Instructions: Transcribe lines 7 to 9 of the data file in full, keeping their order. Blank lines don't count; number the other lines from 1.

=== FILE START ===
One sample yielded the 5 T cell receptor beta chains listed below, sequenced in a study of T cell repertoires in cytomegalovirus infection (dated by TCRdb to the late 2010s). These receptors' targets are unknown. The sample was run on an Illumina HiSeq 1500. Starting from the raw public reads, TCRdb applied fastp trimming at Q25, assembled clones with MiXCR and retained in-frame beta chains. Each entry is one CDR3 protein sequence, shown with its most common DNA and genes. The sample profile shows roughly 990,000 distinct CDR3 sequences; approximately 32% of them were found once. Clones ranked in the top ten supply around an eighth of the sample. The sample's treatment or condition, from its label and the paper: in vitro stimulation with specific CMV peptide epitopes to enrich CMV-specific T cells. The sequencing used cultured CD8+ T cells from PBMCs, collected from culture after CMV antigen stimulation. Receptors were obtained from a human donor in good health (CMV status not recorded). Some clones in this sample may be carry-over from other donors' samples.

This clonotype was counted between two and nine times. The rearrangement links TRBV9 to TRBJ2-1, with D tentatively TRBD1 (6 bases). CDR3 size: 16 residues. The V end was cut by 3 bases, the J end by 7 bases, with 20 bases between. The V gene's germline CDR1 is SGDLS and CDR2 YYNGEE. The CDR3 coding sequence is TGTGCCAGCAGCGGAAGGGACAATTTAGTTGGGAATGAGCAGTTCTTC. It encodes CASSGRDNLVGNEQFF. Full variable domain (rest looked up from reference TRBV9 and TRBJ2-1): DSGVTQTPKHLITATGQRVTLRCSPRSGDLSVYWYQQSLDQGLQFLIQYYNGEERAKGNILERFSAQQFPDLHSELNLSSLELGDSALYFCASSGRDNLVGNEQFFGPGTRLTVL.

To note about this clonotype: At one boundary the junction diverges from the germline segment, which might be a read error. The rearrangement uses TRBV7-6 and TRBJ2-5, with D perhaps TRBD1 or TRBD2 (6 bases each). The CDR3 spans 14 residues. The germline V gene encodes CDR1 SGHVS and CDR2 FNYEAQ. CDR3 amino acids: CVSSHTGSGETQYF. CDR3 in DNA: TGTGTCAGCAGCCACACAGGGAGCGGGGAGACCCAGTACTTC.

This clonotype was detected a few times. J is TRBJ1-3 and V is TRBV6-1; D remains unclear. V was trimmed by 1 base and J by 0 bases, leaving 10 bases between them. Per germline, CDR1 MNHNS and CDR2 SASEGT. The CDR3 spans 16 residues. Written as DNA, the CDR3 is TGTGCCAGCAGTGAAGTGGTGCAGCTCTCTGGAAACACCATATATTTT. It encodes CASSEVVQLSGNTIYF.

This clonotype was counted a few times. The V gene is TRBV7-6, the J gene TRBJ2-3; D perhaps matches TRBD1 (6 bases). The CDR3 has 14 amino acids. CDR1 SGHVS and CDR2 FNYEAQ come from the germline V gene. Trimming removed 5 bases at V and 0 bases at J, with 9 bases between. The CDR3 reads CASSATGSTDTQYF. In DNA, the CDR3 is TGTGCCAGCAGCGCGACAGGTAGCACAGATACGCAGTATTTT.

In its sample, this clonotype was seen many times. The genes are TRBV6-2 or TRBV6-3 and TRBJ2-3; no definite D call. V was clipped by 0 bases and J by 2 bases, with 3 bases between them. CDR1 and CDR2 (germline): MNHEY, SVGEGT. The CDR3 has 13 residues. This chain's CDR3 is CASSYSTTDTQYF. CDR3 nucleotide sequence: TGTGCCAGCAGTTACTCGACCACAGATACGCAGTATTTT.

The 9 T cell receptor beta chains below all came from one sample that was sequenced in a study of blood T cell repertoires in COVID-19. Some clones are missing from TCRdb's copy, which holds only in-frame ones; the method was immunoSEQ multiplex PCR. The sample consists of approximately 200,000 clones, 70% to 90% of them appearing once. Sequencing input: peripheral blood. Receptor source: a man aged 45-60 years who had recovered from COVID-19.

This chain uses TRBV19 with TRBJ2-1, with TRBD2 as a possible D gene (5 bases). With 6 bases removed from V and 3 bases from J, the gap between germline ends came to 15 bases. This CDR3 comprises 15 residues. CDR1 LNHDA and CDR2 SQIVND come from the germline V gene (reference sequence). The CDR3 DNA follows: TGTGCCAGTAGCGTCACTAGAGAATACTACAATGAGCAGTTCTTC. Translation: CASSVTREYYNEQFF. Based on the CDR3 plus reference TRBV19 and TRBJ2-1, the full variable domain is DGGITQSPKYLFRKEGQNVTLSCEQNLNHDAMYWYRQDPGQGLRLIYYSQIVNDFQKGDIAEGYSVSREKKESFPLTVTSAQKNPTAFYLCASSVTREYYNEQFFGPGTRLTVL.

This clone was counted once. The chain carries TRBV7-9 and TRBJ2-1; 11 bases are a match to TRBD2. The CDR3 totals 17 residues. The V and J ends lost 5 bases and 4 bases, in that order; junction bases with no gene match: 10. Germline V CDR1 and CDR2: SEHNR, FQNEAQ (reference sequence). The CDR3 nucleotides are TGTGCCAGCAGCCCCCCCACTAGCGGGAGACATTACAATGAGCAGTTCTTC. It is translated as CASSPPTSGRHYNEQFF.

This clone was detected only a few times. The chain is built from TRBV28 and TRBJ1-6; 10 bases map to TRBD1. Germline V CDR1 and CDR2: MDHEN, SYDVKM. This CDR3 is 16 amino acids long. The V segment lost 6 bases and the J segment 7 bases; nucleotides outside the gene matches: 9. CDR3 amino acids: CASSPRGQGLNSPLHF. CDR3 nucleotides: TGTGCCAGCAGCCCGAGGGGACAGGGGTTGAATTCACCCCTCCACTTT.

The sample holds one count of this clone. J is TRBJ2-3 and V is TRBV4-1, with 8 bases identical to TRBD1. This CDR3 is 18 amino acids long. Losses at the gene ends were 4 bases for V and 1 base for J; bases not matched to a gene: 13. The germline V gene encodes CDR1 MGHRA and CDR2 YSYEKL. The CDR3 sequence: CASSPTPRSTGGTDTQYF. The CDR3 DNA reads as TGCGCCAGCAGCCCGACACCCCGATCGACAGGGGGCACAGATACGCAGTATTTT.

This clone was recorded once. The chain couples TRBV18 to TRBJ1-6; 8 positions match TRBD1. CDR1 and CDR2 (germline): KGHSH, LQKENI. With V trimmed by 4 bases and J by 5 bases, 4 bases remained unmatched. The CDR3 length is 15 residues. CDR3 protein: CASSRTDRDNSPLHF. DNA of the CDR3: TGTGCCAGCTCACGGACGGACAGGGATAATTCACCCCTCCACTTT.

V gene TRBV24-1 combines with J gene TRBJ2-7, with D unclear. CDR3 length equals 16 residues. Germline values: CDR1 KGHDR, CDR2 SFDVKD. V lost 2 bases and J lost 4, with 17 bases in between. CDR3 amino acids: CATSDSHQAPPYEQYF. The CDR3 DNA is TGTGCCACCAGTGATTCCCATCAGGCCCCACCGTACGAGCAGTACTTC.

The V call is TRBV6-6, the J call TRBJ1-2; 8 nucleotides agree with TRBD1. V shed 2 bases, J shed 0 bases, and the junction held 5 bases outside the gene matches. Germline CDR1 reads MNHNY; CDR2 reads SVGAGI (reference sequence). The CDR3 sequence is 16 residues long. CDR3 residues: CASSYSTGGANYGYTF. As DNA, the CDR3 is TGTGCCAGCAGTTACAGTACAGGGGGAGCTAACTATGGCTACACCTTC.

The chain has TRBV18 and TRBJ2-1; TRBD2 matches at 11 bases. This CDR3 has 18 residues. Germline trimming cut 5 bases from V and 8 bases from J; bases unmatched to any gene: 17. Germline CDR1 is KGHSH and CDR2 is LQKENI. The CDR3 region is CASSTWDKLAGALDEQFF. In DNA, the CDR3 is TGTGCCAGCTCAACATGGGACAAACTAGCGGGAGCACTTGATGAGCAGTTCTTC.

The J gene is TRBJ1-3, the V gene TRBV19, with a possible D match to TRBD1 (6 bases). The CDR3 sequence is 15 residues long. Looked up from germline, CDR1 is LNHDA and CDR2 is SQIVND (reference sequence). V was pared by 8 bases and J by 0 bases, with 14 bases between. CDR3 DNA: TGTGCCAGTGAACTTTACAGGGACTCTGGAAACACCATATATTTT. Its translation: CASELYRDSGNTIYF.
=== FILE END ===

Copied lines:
The 9 T cell receptor beta chains below all came from one sample that was sequenced in a study of blood T cell repertoires in COVID-19. Some clones are missing from TCRdb's copy, which holds only in-frame ones; the method was immunoSEQ multiplex PCR. The sample consists of approximately 200,000 clones, 70% to 90% of them appearing once. Sequencing input: peripheral blood. Receptor source: a man aged 45-60 years who had recovered from COVID-19.

This chain uses TRBV19 with TRBJ2-1, with TRBD2 as a possible D gene (5 bases). With 6 bases removed from V and 3 bases from J, the gap between germline ends came to 15 bases. This CDR3 comprises 15 residues. CDR1 LNHDA and CDR2 SQIVND come from the germline V gene (reference sequence). The CDR3 DNA follows: TGTGCCAGTAGCGTCACTAGAGAATACTACAATGAGCAGTTCTTC. Translation: CASSVTREYYNEQFF. Based on the CDR3 plus reference TRBV19 and TRBJ2-1, the full variable domain is DGGITQSPKYLFRKEGQNVTLSCEQNLNHDAMYWYRQDPGQGLRLIYYSQIVNDFQKGDIAEGYSVSREKKESFPLTVTSAQKNPTAFYLCASSVTREYYNEQFFGPGTRLTVL.

This clone was counted once. The chain carries TRBV7-9 and TRBJ2-1; 11 bases are a match to TRBD2. The CDR3 totals 17 residues. The V and J ends lost 5 bases and 4 bases, in that order; junction bases with no gene match: 10. Germline V CDR1 and CDR2: SEHNR, FQNEAQ (reference sequence). The CDR3 nucleotides are TGTGCCAGCAGCCCCCCCACTAGCGGGAGACATTACAATGAGCAGTTCTTC. It is translated as CASSPPTSGRHYNEQFF.